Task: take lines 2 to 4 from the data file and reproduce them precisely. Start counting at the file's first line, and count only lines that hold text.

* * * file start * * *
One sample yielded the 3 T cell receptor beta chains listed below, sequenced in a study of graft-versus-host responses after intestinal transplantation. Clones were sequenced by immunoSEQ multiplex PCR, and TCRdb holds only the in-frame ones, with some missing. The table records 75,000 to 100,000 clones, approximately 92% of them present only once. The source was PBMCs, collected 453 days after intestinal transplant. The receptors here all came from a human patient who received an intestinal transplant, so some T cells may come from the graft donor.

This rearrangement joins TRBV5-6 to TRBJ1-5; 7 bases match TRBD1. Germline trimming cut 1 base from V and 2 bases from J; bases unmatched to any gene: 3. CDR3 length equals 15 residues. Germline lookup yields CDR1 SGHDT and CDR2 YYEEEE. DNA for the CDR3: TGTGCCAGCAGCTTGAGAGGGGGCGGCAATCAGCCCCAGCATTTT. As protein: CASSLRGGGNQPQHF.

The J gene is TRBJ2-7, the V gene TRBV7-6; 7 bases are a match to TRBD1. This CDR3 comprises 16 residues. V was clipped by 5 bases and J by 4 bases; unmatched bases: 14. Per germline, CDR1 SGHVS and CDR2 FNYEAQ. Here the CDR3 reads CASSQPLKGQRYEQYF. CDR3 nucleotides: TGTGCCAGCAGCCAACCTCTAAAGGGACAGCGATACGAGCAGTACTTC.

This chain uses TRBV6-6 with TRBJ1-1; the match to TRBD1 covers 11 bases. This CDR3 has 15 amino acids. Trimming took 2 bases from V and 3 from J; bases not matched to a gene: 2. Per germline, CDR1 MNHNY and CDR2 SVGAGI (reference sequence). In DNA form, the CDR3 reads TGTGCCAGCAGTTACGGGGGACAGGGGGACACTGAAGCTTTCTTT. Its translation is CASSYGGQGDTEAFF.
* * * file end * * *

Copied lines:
This rearrangement joins TRBV5-6 to TRBJ1-5; 7 bases match TRBD1. Germline trimming cut 1 base from V and 2 bases from J; bases unmatched to any gene: 3. CDR3 length equals 15 residues. Germline lookup yields CDR1 SGHDT and CDR2 YYEEEE. DNA for the CDR3: TGTGCCAGCAGCTTGAGAGGGGGCGGCAATCAGCCCCAGCATTTT. As protein: CASSLRGGGNQPQHF.

The J gene is TRBJ2-7, the V gene TRBV7-6; 7 bases are a match to TRBD1. This CDR3 comprises 16 residues. V was clipped by 5 bases and J by 4 bases; unmatched bases: 14. Per germline, CDR1 SGHVS and CDR2 FNYEAQ. Here the CDR3 reads CASSQPLKGQRYEQYF. CDR3 nucleotides: TGTGCCAGCAGCCAACCTCTAAAGGGACAGCGATACGAGCAGTACTTC.

This chain uses TRBV6-6 with TRBJ1-1; the match to TRBD1 covers 11 bases. This CDR3 has 15 amino acids. Trimming took 2 bases from V and 3 from J; bases not matched to a gene: 2. Per germline, CDR1 MNHNY and CDR2 SVGAGI (reference sequence). In DNA form, the CDR3 reads TGTGCCAGCAGTTACGGGGGACAGGGGGACACTGAAGCTTTCTTT. Its translation is CASSYGGQGDTEAFF.